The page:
I am instead proposing that ALL asylum seekers be allowed to live in the general community, most in ordinary suburban rental accommodation (although some might be in group homes or hostels). They would be no more identifiable as asylum seekers than their visa-possessing brethren who simply aren’t identified or noticed because they’re indistinguishable from the rest of the community.

  3. timothy watson says:

    I am similarly distrubed more often than I would perhaps like. So it goes.

  4. Paul Frijters says:

    Ken,

    admirable morals, but I must say I am doubtful that the genie can be easily put back into the bottle.

  5. Ken Parish says:

    My hypothesis is that it should (or at least might) make sense to a hard-headed politician quite apart from any moral dimension. If the policy doesn’t achieve any of its objectives, costs a fortune, and creates short-term political headaches for a Labor government, which might get rid of those headaches after a period of immediate pain by abolishing the policy, then why not do it?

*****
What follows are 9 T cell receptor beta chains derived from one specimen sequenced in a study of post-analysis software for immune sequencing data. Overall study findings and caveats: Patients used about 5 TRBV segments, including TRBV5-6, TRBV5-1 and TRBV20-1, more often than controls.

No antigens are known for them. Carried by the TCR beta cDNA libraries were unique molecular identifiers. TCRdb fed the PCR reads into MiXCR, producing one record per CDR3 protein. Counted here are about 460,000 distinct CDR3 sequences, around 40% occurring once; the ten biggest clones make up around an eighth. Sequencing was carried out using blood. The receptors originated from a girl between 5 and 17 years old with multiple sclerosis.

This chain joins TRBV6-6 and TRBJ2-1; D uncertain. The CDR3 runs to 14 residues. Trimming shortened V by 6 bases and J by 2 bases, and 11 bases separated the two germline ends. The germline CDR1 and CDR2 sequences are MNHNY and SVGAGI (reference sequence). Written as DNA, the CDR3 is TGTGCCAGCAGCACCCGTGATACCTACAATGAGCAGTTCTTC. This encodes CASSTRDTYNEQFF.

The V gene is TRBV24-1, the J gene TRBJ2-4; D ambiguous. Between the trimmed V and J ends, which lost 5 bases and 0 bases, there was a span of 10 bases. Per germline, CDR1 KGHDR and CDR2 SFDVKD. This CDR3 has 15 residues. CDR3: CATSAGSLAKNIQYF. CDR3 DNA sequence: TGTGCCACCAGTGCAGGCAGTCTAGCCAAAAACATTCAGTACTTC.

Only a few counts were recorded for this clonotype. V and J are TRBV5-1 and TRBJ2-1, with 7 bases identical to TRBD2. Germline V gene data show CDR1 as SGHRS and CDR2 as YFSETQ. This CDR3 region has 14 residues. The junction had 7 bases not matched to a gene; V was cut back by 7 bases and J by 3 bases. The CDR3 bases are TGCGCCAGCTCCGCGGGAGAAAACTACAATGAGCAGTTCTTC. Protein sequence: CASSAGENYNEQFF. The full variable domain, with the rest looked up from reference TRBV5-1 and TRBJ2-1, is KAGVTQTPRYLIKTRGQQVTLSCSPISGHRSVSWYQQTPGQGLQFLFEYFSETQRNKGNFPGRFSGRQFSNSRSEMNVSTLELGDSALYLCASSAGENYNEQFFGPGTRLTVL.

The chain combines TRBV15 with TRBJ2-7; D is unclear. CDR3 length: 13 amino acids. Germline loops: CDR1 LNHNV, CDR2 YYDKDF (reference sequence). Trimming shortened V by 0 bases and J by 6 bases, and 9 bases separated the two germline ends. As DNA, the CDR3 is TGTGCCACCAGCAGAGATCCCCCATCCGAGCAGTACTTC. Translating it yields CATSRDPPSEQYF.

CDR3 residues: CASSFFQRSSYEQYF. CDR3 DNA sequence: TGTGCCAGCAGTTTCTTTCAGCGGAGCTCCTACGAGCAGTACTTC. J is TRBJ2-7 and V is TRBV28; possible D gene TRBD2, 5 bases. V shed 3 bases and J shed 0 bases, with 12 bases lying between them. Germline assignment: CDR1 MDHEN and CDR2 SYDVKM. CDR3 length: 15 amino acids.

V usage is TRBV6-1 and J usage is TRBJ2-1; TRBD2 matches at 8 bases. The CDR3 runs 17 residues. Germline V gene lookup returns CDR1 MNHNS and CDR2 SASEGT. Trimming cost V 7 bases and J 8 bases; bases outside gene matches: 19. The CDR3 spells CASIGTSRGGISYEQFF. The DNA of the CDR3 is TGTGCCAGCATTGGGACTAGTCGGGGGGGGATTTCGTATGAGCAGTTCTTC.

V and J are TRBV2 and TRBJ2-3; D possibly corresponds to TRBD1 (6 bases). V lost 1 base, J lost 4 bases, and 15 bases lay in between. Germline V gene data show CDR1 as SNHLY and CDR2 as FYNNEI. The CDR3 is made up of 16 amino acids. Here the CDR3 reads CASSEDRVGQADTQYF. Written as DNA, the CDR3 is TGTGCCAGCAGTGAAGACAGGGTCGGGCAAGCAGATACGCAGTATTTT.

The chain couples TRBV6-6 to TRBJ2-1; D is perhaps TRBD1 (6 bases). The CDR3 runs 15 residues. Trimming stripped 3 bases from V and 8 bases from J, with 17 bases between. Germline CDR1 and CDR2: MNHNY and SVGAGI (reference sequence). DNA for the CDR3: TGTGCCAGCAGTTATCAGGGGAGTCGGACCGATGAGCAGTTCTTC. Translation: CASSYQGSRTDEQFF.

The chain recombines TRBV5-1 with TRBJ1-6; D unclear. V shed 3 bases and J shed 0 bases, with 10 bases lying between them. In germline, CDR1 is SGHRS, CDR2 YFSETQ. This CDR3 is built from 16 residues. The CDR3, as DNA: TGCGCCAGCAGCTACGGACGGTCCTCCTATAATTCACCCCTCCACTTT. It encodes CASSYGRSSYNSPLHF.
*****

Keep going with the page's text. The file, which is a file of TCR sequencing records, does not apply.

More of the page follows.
Hopefully you’ll better be able to see what I’m getting at once I publish Part 2 tomorrow.

  6. Jacques Chester says:

    Ken;

    As you know, refugee places are a zero-sum game. Refugees who arrive by boat do, in fact, jump the queues Australia has set up for refugees from various countries.

    The issue still remains that there is a demand for refugee status and we are letting the black market provide part of its implementation. It would be much cheaper and easier simply to charge a fixed price for non-quota places, set at (say) 2/3rds of the going rate for people smuggling.